Toy action figures, transmedia and the future of play.
Make no mistake: The Sandbox Summit at MIT this week is not just child’s play. An exploration for youngsters disguised as grown up product designers, creatives, and academics, the Summit is a collaborative event focused on how media and design influence children’s education and perspectives of society.
The first day of the Summit kicked off with the father of Transmedia, Professor Henry Jenkins (we will post an extensive interview with him on our design mind On Air podcast in the coming weeks). Transmedia is storytelling across multiple forms of media with each element making distinctive contributions to a viewer’s understanding of the story world. Jenkins explained that the work of early adopters of Transmedia emerging in Hollywood are rooted in much earlier iterations of the concept. They are the same grown fans who geeked out over Star Trek. They are the young kids who had every Masters of the Universe toy (and remember the distinct smell of the Stinkor action figure — I know I do.) As the key thought leaders in entertainment, gaming, and marketing, they are referring back to the lessons they learned as youngsters about participation, interaction, and world-building. Their exposure to toys and games rooted in expansive narratives told by George Lucas or original pioneers such as J.R.R. Tolkien, Frank Baum, and Walt Disney are influencing their ability to adapt, transform, or remix stories across multiple media platforms in an integrated way.
Jenkins explains that this type of integrated storytelling has been used since the 19th century. This tradition has continued with children using action figures, not to re-enact the stories they have passively consumed but to actively borrow the characters as a means to project their own ideas in the form of physical avatars. Jenkins argues that the recasting of action figures in this type of play contributes to the creation of new mythologies. So the kids that projected their own imagined avatars on plastic figures are the inventive thinkers behind Transmedia campaigns for the movie “District 9,” a story about aliens vs. humans as an allegorical reference to apartheid in South Africa. The campaign worked to extend the story beyond what we saw on screen: branded park benches that segregate humans and non-humans, fictional activist sites for aliens, and so on. The components of the campaign created a unified experience for fans to participate in the physical play spaces.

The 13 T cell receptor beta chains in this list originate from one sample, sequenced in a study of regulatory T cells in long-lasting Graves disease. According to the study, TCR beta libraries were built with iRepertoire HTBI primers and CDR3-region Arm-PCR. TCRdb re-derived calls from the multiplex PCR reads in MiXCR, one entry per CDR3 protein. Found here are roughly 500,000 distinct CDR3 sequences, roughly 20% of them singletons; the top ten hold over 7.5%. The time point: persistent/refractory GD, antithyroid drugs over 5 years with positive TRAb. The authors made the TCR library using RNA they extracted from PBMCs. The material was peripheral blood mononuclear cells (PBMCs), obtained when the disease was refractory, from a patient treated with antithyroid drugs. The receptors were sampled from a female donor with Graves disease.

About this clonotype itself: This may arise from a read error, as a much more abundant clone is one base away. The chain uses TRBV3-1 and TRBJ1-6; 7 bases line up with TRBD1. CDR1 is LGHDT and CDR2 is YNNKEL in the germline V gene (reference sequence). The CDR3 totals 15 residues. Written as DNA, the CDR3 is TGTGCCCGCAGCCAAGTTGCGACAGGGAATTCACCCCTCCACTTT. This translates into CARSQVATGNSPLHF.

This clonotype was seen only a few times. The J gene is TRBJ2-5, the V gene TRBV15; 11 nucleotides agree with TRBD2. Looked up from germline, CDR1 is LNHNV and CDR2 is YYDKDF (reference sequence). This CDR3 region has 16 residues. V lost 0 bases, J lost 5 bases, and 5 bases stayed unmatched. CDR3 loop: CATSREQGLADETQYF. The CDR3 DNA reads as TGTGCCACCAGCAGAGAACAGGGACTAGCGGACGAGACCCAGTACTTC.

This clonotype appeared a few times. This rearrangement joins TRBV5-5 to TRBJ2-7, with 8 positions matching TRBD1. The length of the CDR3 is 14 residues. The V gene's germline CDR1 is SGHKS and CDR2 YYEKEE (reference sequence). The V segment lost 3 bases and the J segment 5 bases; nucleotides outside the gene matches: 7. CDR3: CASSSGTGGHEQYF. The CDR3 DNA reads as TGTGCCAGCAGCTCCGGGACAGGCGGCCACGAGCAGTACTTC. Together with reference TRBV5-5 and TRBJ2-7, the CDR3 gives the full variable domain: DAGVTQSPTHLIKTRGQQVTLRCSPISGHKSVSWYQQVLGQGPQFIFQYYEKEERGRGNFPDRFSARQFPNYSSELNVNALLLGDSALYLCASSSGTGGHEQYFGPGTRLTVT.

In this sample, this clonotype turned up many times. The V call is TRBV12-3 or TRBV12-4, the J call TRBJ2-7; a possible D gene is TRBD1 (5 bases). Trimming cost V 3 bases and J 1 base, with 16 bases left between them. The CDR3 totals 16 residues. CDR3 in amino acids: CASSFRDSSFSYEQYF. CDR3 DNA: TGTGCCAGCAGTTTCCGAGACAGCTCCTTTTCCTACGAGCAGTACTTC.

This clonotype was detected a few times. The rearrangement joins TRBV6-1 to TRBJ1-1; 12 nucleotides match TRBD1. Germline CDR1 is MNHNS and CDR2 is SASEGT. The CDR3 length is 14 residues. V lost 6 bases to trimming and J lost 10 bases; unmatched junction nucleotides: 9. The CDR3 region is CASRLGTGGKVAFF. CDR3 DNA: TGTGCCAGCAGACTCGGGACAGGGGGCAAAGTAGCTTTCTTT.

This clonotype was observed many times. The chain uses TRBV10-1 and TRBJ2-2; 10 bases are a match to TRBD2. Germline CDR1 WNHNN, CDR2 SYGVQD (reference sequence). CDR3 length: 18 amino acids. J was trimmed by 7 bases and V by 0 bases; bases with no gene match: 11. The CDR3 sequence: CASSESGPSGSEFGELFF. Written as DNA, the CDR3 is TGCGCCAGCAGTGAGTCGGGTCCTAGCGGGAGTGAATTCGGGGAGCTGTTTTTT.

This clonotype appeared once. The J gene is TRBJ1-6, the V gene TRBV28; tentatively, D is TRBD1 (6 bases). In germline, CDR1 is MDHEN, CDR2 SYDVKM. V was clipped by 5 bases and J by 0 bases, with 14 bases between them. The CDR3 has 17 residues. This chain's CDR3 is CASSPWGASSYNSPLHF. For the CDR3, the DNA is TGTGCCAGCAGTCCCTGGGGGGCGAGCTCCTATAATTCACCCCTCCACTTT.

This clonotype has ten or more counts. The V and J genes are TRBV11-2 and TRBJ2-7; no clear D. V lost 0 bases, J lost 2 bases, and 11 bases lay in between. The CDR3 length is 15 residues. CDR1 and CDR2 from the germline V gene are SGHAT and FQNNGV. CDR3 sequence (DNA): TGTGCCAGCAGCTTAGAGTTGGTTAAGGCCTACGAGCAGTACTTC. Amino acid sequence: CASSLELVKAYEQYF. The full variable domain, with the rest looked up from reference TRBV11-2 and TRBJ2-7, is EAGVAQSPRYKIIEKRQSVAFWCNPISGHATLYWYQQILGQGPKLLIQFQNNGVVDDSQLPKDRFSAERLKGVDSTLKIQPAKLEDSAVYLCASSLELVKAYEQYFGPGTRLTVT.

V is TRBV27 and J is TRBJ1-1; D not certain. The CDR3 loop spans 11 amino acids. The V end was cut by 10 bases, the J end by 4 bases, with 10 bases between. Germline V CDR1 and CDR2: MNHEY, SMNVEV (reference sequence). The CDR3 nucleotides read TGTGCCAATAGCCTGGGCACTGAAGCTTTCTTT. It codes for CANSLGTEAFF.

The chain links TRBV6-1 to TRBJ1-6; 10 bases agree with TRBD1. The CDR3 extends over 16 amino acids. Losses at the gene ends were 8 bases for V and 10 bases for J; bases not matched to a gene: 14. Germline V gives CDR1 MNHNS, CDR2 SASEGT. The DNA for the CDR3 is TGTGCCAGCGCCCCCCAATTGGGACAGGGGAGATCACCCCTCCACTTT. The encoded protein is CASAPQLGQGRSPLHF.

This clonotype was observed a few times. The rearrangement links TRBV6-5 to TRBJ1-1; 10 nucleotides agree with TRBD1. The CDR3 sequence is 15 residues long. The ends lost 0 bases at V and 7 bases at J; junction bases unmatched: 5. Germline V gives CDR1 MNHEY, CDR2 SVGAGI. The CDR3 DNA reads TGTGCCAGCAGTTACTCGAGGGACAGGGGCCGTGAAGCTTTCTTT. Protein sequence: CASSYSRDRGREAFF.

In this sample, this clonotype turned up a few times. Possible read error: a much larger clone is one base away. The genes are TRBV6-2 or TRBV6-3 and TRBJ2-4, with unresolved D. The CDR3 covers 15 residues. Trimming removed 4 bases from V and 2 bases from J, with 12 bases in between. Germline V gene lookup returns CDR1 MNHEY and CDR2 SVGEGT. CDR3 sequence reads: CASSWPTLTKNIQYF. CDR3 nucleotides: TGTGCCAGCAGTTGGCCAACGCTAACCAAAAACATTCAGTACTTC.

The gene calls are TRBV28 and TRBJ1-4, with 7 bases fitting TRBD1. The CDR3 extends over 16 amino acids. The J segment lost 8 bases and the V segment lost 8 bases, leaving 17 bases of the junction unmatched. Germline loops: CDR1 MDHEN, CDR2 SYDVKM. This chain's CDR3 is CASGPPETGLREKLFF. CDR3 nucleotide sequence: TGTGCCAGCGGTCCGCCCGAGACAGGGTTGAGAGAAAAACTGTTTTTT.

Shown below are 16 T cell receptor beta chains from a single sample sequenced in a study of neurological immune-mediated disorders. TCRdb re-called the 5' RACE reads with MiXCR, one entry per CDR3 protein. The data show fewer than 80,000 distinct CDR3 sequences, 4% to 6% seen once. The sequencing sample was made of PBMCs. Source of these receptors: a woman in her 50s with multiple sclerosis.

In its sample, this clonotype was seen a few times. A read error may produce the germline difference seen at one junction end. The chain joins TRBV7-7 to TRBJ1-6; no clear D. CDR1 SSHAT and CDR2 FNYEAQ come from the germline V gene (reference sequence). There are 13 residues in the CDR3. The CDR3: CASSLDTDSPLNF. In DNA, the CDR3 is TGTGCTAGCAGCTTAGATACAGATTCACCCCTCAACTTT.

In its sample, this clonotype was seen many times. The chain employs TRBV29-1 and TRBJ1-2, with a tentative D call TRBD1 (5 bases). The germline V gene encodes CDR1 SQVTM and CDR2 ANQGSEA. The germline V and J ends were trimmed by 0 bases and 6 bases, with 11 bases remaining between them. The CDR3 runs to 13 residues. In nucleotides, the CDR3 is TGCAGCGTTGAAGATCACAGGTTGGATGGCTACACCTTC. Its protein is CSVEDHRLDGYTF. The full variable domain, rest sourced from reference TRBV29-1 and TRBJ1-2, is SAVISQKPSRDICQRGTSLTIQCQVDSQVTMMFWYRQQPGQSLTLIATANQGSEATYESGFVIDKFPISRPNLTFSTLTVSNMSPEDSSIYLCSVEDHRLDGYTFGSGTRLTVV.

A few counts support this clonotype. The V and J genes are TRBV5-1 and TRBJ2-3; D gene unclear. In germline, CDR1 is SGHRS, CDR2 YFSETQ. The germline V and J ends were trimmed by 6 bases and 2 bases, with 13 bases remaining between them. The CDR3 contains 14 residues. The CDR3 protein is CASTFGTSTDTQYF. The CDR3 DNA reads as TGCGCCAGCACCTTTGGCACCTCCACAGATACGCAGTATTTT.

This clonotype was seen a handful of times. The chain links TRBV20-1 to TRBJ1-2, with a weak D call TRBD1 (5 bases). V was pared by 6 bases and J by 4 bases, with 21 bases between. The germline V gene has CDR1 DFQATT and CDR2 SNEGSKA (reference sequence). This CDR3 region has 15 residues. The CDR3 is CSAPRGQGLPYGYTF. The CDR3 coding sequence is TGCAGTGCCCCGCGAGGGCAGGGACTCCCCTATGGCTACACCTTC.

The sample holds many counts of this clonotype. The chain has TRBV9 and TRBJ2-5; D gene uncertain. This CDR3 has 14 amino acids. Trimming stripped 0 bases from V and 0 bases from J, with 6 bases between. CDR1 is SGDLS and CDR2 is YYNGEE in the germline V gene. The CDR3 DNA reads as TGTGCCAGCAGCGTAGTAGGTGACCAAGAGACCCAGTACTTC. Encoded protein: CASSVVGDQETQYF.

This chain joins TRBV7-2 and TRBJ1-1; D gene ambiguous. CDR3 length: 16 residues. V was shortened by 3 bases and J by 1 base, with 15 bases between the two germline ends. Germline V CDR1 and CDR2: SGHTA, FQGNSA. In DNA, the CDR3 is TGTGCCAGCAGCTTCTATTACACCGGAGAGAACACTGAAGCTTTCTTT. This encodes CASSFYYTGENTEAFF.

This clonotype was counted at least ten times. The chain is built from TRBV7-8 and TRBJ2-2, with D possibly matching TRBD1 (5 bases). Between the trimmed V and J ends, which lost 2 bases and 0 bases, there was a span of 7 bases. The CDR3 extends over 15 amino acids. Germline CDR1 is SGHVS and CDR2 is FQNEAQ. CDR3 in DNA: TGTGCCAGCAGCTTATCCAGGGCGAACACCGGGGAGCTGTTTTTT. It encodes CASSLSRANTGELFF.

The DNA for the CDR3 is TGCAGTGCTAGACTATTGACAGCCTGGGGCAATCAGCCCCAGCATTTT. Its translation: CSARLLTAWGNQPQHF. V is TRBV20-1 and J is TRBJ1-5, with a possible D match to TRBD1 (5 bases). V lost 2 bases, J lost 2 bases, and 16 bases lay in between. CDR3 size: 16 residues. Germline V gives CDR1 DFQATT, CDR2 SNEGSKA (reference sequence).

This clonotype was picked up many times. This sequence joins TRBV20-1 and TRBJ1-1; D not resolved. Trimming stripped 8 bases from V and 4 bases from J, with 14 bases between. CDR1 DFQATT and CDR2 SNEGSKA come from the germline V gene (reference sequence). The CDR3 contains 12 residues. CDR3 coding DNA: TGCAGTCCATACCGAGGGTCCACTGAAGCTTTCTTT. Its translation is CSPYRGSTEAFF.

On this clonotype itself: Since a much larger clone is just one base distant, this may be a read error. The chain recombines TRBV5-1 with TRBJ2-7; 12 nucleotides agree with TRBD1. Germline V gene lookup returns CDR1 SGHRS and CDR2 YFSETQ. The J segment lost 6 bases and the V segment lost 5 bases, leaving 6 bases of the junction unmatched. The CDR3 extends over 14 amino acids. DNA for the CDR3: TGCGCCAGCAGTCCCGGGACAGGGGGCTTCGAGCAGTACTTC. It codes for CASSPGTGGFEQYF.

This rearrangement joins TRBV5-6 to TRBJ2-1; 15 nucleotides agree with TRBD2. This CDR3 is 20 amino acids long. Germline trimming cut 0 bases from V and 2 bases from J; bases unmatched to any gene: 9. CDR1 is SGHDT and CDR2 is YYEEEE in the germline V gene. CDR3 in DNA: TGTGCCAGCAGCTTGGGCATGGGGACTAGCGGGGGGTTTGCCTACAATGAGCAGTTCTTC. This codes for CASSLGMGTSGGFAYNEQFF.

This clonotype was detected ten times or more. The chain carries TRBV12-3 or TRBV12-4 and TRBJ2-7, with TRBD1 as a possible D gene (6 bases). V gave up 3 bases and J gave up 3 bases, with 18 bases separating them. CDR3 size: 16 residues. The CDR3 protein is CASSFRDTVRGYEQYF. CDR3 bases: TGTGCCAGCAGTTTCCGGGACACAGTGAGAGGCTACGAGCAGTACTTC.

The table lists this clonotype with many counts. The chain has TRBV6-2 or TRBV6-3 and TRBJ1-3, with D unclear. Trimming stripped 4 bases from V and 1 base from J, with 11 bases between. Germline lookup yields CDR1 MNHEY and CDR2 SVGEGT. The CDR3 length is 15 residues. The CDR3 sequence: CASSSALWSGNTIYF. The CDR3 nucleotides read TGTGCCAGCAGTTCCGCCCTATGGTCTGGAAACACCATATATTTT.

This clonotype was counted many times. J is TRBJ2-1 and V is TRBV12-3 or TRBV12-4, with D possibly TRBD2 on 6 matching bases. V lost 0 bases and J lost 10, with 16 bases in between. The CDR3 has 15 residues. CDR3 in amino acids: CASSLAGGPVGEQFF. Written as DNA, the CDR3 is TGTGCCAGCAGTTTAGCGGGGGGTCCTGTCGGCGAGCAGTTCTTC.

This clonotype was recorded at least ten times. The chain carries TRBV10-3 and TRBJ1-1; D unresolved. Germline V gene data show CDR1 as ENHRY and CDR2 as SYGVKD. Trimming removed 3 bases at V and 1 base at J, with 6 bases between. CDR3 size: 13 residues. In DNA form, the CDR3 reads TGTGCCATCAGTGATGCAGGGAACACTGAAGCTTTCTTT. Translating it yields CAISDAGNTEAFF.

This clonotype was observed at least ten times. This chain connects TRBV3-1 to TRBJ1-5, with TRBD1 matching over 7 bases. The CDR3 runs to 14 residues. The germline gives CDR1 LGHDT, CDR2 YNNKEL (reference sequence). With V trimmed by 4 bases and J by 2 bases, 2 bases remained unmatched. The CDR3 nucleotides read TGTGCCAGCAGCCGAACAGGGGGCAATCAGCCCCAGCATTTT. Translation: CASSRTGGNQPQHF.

Although Jenkins emphasized that action figures spawned the creative and multi-faceted Transmedia movement, some presenters on the panel “Real Toys for an Increasingly Virtual World” were skeptical of overly designed or specified toys in fostering a child’s creativity. Marina Bers, Ph.D., Associate Professor, Department of Child Development Adjunct Professor, Department of Computer Sciences, Tufts University, asked conference attendees to consider how we define a toy in the first place. Barry Kudrowitz, who started MIT’s Toy Lab at MIT, jumped in to say that there is a distinction between toys and toy products (when someone puts affordances around play or assigns play to a particular product). Bers said she preferred non-branded toys that were more of a blank canvas for children to create their own characters (a radical view, she says, which was adopted from her politicized up bringing in Argentina). Bers worked on physical building blocks, strung together, that children can assign actions to. The string of blocks is then photographed by a computer camera and translated into computer code that follows the actions written on the blocks. This is a means of melding the physical and virtual world, completely designed by the children.
But the third panelist Stacey Matthias, Owner, Insight Research Group, had another point of view. Mattias defined toys as thinking tools that children use to express and to explore. Mattias used the example of her own daughter ripping apart a teddy bear with a tech enabled screen as a stomach designed to teach mathematics and using the stuffing as a craft project for her room. Mattias, and much of the audience seemed to agree, that children have an irrepressible spontaneity for play that even in a hyper cultivated culture or environment, cannot be smothered. Children will continue to manipulate the toy as they see fit and to fit those toys into their own mythologies, as Jenkins suggested.
How do you see the future of toy design? As children’s toys seem to be more pre-packaged, do you think this will hinder children’s imagination or challenge our children to hack and transform their toys to convey their concepts?